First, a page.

Wednesday, April 22, 2015

Making the Text Editor to be the Default One for All Unknown Files in Eclipse

Eclipse users usually work with many different file types. Some of the file types may be opened by default in an external editor instead of in the Eclipse workbench. This happens if Eclipse has no editor available to handle that particular file type, but there is one installed in the operating system. In such case Eclipse assumes that it is better for the user to have the file opened in the external system editor.

Lots of users are quite annoyed by this behavior, especially when it comes to text-based files. They would prefer to have the file opened in the plain text editor of Eclipse instead of switching the context to the external program. Unfortunately, there is no easy way to change this in the preference settings. It's possible to associate a specific file extension with the plain text editor, but this must be done separately for every file extensions. There is no way to say "all text files of unknown type should open in the text editor".

Here comes the Default Text Editor plugin. It takes advantage of the Editor Association Override extension point introduced in Eclipse 3.8. When the plugin is installed it will change the default behavior of Eclipse and will opened all text files of unknown type in the plain text editor. Binary files like images may still be opened in an external system editor. As simple as that.

The plugin is available on the Eclipse Marketplace. It can also be installed through an update site. More info is available on the GitHub project.

Wednesday, April 1, 2015

$150 Bug Bounty for Fixing a Dark Theme Issue

Zend Studio is an IDE based on the Eclipse Platform. The dark theme is an important feature and is very popular among PHP developers. The most annoying issue with the dark theme, we have at the moment, is that the expand/collapse toggle in trees is almost invisible on Windows, because it seems to be unaffected by the dark theme coloring. See Eclipse bug 434201 for details.

We decided to put some money on the table with the hope that someone will step in and fix this bug. This will benefit not only Zend Studio users, but all Windows users in the Eclipse ecosystem who want to use the dark theme.

We created a $150 bug bounty on the FreedomSponsors crowd-funding platform. Follow this link to open the sponsored issue. Since this is a crowd-funding platform, anyone else who is ready to give some money for resolving this issue is welcome to do it, so the offer becomes more attractive.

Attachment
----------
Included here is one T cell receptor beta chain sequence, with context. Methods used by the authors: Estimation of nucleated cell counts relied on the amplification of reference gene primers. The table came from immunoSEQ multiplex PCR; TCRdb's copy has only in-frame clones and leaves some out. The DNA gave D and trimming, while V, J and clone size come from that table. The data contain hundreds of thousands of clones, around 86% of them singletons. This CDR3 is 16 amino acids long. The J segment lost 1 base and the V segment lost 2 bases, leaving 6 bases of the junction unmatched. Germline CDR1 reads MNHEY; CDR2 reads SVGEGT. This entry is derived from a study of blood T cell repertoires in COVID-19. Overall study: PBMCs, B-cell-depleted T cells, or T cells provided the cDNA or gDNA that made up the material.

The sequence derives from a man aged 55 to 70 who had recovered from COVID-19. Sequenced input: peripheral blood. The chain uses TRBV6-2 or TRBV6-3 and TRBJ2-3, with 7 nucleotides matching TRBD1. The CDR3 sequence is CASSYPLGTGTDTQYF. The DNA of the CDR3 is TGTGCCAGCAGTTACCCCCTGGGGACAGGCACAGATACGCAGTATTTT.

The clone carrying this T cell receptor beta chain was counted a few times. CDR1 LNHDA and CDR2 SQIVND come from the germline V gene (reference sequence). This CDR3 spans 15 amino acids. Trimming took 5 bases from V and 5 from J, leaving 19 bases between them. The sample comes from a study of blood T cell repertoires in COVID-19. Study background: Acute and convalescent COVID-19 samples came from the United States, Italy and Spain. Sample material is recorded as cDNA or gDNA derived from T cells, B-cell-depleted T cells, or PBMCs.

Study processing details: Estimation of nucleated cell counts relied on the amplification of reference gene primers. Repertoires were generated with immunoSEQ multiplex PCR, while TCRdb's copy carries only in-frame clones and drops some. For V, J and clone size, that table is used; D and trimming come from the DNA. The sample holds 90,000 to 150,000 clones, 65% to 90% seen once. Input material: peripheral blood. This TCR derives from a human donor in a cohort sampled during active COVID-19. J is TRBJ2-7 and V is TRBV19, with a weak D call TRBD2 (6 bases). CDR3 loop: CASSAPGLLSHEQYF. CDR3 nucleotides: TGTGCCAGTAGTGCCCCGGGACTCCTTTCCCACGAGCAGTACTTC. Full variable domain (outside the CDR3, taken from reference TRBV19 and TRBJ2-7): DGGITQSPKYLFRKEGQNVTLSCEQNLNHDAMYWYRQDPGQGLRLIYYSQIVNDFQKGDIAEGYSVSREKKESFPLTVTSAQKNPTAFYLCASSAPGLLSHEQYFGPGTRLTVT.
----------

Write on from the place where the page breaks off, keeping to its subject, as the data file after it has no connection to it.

UPDATE. The bug has been fixed within days and it will be delivered with the Mars M7 milestone. Thanks to Fabio Zadrozny for his great work. Kudos to Lars Vogel for adding $100 more to the bounty.

Tuesday, August 12, 2014

Highlighting Breakpoints Like in Zend Studio 5.5

Looking at the feedback we receive, it seems that lots of our long-time users feel nostalgic to the pre-Eclipse era of Zend Studio. Here is one hint how you can bring the look and feel of the latest Zend Studio a little bit closer to the one experienced with the legendary Zend Studio 5.5.

In Zend Studio 5.5 when adding a breakpoint the complete line was highlighted in pink color. In later releases of Zend Studio this was replaced by the usual way of the Eclipse Platform - a blue bullet appears in the marker area on the left side of the editor's line.

Luckily, this can be configured in the same way it was in Zend Studio 5.5, following these steps:

  1. Call Window > Preferences from the main menu.
  2. Navigate to the General > Editors > Text Editors > Annotations preference page.
  3. Select "Breakpoints" in the list of annotation types.
  4. Select the "Text as" checkbox.
  5. Select "Highlighted" from the drop-down list.
  6. Change the color to #FFC0CB.
  7. (Optional) If you want to remove the blue bullet then deselect the "Vertical ruler" checkbox.
  8. Click the OK button.

Note. You need to upgrade to the latest Zend Studio 11.0.1 Early Access build or wait for the official 11.0.1 release (due in a week) to take advantage of this hint. There was a bug in the PHP editor that prevented breakpoint highlighting in previous releases.